Then the cop continued, “Drop the knife,” his voice was getting more intense “Sir, do not move,” he was yelling now “Drop the knife! Drop the fucking knife!”

          Then I heard it. Three loud bangs that rattled through my skull. It was real. I screamed. All the while not moving forward, or back. I just stood on the grass screaming.

          When I came to my senses, I saw the cop come back out and start writing a report. I studied his face, it was sweaty but stoic. He looked like a football player preparing for his next play. Behind him I saw something moving, it was the old lady.

          Mrs. Thompson was peering out from her doorway now. She looked at me and smiled.







suicidedetour.jpg
Art by John Thompson 2016

Suicide Detour

By Joseph H. Stryker


            I didn't have a note and I didn't have a plan. But before the night was over, I was damned sure I'd be dead.

          It was past ten when I snuck out. Didn't want my parents to find the body, didn't like 'em much, but no one deserves that. They'd see my bike was gone and think I'd run off. I hoped they'd leave it at that.

          My idea was something involving the lake. Maybe drowning, but probably not.

          When I reached the shore I took a moment to look around. My side was clear, empty all the way to the tree line. But the lack of a full moon kept me from seeing all the way across, and the water was darker than the night sky, could've been anything out there in the deep.

          Lake Charco was roughly the size of a baseball field, hidden away in the hills behind town. The only people who ever went there were casual fishermen. The fish they caught weren't natural, though. They had to be added. Now I was about to add something else to the waters.

          The boat I took was an old thing full of splinters. It had been there for as long as I'd been alive.  Sitting there on the shore, slowly losing its red and white paint. Once I asked my dad what it was there for and he just said, “Guess someone forgot about it. Not everything is important, you know.” I hoped someday the same could be said for me.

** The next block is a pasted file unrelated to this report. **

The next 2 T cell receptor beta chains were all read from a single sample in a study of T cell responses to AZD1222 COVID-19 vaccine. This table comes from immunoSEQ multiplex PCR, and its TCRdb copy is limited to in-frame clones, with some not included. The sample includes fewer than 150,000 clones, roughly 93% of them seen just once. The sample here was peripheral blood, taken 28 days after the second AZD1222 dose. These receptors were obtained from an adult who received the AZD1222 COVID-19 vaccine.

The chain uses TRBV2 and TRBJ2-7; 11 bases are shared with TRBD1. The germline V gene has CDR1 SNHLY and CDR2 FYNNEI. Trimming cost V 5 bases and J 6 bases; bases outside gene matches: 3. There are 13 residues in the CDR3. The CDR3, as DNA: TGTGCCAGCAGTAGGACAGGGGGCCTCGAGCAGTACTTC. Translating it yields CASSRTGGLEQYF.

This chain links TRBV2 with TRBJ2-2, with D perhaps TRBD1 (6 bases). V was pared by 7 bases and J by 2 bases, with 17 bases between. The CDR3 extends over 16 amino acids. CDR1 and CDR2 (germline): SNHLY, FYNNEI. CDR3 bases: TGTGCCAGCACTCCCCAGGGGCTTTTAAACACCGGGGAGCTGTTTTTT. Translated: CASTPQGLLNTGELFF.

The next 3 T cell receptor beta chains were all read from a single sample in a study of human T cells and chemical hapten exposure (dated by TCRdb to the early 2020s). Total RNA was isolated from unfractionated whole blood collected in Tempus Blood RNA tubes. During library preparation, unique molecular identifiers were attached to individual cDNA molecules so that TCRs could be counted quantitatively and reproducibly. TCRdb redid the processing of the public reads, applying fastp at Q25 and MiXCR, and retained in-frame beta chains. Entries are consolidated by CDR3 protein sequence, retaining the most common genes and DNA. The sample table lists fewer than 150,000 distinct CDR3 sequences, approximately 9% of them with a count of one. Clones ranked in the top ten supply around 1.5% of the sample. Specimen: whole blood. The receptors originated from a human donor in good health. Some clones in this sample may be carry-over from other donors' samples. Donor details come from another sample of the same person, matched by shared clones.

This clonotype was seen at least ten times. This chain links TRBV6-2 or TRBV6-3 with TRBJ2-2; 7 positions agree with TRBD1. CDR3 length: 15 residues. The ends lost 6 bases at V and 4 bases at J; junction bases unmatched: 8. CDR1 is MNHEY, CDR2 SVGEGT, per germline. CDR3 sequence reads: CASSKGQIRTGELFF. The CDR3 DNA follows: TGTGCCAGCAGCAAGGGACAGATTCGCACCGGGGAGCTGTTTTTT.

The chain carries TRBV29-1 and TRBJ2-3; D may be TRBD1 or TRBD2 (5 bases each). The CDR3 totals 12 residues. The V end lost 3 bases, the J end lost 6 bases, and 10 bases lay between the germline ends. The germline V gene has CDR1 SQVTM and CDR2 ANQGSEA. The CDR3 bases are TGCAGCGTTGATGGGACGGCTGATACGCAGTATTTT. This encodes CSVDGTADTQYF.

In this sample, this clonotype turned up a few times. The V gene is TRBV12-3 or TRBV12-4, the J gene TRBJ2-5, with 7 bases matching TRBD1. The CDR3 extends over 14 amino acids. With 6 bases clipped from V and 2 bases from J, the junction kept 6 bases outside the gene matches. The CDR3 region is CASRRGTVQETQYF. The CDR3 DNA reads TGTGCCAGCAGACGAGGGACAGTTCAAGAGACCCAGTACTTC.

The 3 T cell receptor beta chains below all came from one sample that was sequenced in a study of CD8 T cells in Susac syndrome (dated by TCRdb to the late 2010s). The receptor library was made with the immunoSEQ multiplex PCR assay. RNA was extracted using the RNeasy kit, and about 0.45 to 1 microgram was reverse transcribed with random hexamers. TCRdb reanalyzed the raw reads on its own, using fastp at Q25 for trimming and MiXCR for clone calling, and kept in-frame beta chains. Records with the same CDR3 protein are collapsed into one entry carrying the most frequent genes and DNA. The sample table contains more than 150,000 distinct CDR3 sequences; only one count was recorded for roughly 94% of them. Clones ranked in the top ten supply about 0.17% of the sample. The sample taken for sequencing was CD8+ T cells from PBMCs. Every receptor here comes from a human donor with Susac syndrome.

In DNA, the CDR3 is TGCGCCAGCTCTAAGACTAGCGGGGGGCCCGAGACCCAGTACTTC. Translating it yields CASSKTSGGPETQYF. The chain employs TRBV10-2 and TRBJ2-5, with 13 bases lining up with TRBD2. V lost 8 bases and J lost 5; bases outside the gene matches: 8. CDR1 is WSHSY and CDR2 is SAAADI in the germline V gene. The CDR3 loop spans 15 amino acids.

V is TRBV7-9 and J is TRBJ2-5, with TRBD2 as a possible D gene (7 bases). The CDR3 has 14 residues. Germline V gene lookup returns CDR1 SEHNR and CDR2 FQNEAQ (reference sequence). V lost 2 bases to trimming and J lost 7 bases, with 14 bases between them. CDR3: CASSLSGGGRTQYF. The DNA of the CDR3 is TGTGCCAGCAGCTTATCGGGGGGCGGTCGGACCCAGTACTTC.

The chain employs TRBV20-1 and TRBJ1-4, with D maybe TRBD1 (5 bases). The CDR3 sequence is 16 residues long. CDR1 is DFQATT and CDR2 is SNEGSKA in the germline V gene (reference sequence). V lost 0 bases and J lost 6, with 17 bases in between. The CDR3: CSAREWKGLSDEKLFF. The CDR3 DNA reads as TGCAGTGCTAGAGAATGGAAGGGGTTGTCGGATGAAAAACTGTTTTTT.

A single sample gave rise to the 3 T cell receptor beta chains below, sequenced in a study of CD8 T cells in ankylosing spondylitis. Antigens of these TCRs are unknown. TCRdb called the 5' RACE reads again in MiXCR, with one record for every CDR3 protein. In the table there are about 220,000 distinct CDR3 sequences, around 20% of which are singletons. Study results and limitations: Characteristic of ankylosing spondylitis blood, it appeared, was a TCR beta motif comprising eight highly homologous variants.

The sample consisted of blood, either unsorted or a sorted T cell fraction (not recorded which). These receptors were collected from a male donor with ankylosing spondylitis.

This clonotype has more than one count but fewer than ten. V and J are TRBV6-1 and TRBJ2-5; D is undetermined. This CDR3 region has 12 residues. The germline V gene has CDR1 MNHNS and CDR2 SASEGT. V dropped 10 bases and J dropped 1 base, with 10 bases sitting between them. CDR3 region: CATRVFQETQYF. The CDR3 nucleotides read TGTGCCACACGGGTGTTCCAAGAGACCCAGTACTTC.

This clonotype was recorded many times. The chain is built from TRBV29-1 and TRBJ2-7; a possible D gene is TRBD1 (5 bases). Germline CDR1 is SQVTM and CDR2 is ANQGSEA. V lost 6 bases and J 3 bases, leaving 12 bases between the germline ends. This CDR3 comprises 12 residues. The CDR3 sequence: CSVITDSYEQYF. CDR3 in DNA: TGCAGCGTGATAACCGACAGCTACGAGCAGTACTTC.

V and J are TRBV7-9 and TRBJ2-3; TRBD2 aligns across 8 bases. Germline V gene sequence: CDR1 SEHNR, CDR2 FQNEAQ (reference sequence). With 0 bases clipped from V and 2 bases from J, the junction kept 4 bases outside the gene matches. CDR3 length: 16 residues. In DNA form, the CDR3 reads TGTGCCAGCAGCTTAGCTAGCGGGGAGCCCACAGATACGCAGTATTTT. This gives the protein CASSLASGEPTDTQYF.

As I pushed it into the waters and out of the mud, I threw my back-pack in and then myself. I paddled with a rotted piece of wood, I think it used to be one of the seats. It took a lot longer than I'd imagined. I was used to boats with motors. Physical activity was rare for me.

          Bugs were crawling up my legs. I don't know whether they were spiders, ants, or beetles. All I know is that they made my skin itch. Was this old boat their home? I thought to myself. Did I upset their peace? I didn't try to stop them from moving along my body, soon they would have just as much a claim to it as any other. I ignored them and kept rowing.

          When I had enough, and thought I was close enough to the center, I stopped moving and let the boat find its resting place. I pulled from my pack an apple and a water bottle. As I took a bite, my mind began to wander.

          My memories of the lake were good ones. Fishing, swimming, and playing. These were the things I always retreated to in times of stress, in times of sadness. This place meant so much to me as a child. Why did I stop coming here?

          When I reached the pit of my apple, I chucked it into the lake. Taking a sip from my water, I laid back and stared at the stars. The bugs were on my neck at that point, yet I couldn't care less. They were just bugs doing what bugs did. My mind was still on the past. What made it so much better than the present?

          Then a noise broke my comfort. It was an engine on the shore. I peered over the edge of the boat and saw a vehicle's lights. I think it was an SUV although the make and model were unknown to me. Tied to its roof was a boat.

          After it parked, two men, one small and one big, got out. They pulled the boat, a black canoe, off the roof. Maybe it was a brown one, even with the car lights it was hard to see. The men opened the car's trunk and pulled out a man-sized bag. After giving the bag a few punches the big guy flung it over his shoulder, took a few steps and then flung it into the canoe.

          Then the big guy grabbed what I assume was a big gulp from inside the car and took a sip. While my eyes weren't performing too well, my ears picked up everything.

          “How can you drink that shit?” asked the little one.

          “What? This shit's fucking delicious.” While talking they pulled paddles out of the car.

          “High fructose corn syrup, caramel color, and who knows what else. You think it's delicious.” The little guy cursed in Spanish for a while. I'm not proficient in the language, but it was something along the lines of, “You stupid fat fuck. I'd rather be related to a pig” He then went back to English. “Haven't you ever heard the expression about treating your body like a temple?”

          “I do treat it like a temple. Every so often though, my temple wants to party. Ain't nothing wrong with a little treat here and there.”

          “You. Like a temple?” The little guy scoffed. “More like a Chuck E. fucking Cheese!”

          “Eh, blow me, pendejo. I get enough grief from my bitch.” They both chuckled, then pushed the boat into the water and started paddling towards the lake's center.